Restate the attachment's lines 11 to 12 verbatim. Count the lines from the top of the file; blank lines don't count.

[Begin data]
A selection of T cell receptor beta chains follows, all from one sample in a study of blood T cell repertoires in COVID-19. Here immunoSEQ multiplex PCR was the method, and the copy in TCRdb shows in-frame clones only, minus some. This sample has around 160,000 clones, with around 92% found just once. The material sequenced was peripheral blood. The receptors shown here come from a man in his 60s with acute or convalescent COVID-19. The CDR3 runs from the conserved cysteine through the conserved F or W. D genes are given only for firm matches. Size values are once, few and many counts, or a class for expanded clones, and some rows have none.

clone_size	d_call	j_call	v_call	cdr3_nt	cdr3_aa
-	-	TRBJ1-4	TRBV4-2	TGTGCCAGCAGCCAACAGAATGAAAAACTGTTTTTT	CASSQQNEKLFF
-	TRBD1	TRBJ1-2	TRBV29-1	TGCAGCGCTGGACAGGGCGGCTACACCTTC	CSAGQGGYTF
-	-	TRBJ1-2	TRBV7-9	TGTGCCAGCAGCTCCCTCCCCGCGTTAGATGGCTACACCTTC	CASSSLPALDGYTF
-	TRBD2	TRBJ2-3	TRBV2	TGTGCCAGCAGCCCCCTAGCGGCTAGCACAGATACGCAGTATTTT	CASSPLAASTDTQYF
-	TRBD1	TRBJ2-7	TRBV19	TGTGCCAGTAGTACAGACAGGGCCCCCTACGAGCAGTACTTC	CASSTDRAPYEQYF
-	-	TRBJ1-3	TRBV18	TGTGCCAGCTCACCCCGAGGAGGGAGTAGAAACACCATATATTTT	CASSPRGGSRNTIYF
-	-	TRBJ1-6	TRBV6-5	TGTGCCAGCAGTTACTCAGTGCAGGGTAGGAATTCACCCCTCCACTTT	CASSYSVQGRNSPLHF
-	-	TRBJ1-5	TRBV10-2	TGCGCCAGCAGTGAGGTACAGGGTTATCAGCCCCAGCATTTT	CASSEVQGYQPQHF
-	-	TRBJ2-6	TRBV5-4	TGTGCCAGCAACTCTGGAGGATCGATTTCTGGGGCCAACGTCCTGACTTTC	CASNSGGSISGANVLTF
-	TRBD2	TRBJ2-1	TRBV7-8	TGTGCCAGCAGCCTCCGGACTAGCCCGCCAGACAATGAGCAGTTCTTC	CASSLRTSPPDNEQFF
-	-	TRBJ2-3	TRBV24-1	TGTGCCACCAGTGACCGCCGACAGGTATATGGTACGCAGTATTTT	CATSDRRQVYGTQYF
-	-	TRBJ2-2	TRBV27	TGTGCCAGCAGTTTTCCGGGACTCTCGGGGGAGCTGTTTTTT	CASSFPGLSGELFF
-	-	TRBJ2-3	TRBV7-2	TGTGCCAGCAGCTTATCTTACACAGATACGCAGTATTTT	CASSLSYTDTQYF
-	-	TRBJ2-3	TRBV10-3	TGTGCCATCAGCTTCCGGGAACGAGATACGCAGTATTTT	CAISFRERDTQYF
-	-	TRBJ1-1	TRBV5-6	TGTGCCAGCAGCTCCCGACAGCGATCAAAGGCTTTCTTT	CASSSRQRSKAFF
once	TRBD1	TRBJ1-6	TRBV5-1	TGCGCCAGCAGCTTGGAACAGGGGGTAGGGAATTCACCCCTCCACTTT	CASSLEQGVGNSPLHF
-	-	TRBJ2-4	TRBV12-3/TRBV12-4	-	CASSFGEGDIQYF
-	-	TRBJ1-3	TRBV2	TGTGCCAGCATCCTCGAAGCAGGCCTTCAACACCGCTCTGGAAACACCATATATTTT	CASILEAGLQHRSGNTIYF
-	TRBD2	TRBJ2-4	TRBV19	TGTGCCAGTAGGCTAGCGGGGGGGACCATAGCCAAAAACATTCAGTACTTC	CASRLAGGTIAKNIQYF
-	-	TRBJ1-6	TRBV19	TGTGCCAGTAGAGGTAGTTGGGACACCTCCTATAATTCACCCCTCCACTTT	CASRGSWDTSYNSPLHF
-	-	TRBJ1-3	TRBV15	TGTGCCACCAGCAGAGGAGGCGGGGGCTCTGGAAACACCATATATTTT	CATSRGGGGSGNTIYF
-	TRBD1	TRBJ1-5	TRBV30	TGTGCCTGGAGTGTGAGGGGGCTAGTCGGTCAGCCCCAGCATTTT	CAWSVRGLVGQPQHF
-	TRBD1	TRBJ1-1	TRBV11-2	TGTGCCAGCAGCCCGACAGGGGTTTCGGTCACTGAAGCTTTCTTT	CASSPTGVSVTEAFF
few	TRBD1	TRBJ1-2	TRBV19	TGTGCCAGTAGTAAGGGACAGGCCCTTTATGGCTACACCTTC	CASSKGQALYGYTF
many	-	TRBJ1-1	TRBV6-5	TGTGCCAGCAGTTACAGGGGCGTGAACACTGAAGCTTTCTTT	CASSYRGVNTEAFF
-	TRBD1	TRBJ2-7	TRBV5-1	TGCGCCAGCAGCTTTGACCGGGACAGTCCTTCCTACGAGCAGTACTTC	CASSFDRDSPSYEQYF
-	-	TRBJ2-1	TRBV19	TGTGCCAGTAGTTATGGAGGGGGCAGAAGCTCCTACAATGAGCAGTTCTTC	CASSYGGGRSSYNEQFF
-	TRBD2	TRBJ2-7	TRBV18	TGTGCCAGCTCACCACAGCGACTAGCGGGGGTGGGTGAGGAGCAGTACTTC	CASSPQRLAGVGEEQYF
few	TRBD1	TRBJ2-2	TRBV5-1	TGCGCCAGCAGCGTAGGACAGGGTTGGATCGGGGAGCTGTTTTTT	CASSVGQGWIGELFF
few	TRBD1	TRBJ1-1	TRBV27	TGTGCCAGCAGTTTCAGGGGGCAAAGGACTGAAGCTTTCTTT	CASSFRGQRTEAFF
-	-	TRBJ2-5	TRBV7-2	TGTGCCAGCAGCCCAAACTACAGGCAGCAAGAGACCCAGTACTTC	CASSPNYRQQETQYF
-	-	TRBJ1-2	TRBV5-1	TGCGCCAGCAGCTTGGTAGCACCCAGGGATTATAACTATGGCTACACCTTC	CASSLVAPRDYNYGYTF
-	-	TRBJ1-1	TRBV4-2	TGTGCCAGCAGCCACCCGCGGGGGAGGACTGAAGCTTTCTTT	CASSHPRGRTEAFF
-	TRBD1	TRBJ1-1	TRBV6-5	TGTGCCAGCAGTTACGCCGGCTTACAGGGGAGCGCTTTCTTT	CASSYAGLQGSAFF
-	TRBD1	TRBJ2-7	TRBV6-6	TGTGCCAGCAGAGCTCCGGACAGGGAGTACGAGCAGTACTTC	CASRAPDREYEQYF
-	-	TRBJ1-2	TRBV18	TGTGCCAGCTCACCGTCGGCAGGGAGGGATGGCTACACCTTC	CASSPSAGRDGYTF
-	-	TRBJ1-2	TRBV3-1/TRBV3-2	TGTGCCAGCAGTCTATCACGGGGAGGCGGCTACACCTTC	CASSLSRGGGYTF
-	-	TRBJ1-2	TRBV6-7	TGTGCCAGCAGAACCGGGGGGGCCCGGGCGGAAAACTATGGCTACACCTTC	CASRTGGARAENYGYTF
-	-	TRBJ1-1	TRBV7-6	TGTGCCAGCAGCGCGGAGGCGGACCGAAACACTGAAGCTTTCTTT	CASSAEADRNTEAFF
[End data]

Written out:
-	-	TRBJ2-6	TRBV5-4	TGTGCCAGCAACTCTGGAGGATCGATTTCTGGGGCCAACGTCCTGACTTTC	CASNSGGSISGANVLTF
-	TRBD2	TRBJ2-1	TRBV7-8	TGTGCCAGCAGCCTCCGGACTAGCCCGCCAGACAATGAGCAGTTCTTC	CASSLRTSPPDNEQFF